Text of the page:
Intranet and Extranet Explained - The Differences and Benefits

Intranet and extranet are two types of network. They differ from the Internet, also known as the World Wide Web, which is the global public network which people all around the world connect to.


You'll most often encounter an intranet in the workplace, particularly in medium to large companies or organizations such as schools, hospitals and other such places. An intranet uses exactly the same technologies as the Internet itself uses. You access webpages through web browsers and, for the most part, it works just like the Internet. However, an Intranet is a private network which is cut off from the global web.

Intranets are used for keeping employees, students, or anyone else in the organization connected. Intranet administrators may, for example, publish webpages about company events, policies and newsletters. People with access to the private network will be able to view these pages through a web browser, just as they would view a page on the regular Internet. An intranet may also include a variety of web-based applications to assist with organizational functions.

An internet is more secure than using the Internet itself for such situations, since it is typically completely cut off from the World Wide Web. It is protected by firewalls and those with access to it need to log on using a password and user name provided by the network administrator.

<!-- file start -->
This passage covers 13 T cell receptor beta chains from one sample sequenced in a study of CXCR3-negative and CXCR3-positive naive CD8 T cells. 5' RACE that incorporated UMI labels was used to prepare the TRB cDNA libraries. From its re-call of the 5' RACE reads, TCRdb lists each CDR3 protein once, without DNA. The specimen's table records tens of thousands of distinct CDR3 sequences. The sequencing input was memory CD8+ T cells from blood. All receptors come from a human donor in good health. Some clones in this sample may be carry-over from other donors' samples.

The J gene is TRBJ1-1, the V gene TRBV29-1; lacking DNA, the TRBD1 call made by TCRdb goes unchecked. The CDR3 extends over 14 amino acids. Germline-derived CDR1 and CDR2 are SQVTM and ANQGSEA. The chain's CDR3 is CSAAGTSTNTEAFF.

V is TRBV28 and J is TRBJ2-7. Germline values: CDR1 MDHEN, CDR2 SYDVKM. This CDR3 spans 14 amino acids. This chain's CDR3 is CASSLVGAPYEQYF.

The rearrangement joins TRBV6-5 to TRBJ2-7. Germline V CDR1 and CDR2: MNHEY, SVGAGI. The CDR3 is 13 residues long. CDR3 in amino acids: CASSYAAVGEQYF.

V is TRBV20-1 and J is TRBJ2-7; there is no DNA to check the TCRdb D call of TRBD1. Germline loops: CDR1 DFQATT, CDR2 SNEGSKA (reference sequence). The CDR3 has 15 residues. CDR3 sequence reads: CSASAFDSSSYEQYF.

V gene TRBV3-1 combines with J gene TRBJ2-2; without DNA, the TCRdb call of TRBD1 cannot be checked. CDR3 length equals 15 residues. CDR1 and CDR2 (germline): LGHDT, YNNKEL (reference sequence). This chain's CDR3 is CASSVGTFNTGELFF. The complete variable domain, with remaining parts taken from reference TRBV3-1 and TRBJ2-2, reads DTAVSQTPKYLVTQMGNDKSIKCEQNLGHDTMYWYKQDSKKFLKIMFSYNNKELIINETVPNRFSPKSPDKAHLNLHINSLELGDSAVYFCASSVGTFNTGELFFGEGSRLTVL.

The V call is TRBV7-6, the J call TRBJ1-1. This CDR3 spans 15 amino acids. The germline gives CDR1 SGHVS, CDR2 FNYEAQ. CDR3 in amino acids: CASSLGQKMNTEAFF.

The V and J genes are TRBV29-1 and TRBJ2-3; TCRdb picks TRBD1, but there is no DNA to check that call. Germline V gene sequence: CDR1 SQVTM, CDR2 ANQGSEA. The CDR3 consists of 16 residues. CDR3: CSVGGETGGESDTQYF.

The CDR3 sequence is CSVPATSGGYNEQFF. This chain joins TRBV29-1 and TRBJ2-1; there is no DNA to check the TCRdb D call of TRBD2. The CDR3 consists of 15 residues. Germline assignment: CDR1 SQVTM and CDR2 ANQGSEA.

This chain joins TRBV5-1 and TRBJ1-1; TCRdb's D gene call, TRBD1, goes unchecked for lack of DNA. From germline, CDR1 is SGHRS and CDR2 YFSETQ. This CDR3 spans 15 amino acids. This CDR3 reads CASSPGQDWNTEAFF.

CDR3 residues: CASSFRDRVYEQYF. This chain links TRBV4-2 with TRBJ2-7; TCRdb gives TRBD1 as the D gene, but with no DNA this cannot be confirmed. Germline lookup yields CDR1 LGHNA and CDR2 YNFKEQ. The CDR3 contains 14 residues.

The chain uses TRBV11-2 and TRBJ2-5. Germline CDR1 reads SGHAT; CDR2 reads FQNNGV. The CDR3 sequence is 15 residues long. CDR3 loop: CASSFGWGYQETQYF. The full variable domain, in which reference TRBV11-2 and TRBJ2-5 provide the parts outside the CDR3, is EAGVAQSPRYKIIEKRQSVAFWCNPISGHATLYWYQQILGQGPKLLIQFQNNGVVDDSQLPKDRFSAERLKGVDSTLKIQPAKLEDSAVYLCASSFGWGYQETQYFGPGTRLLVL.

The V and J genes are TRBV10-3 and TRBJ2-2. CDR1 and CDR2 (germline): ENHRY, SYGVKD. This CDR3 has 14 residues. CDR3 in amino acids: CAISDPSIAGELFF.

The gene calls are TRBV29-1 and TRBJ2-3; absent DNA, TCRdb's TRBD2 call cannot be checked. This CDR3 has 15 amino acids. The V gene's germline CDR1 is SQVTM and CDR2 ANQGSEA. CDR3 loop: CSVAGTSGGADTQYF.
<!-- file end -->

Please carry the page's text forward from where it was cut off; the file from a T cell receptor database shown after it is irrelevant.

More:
Designing Your Intranet: Determining What Information You Need to Provide

What do you think the reason is that companies have an intranet today? If you said to “share information”, you’d be right. But it’s not as simple as going out and buying a content management product and then posting a bunch of information. You need to ask yourself (and your employees) some very important questions when you get started and constantly re-ask them throughout the life of your intranet.

Who is the Audience?

You are likely to have more than one audience. Employees are an overall audience, but then if you look closely, you should be subsets within this core audience. For example, managers, sales representatives, call centre operators and help desk personal are all audiences with unique information needs.

What do they need to know (to do their jobs)?

Take each of your defined audiences and ask them questions. What information do they need to do their jobs? You’ll likely get a list a mile long for each audience. Try to get some degree of priority of the information to help you prioritize later on.

What do they want to know?

There are going to be areas on the intranet that contain information that is not applicable to a specific job function. Payroll information, statutory holidays, the weather, cafeteria menu, these are all examples of things employees want to know and see on the intranet.

Who owns the information you need to provide? Who knows it the best?

Find your information owners and the experts who know the material the best and how to explain it to online writers/authors or who can write it themselves. These people can help you answer the next two questions: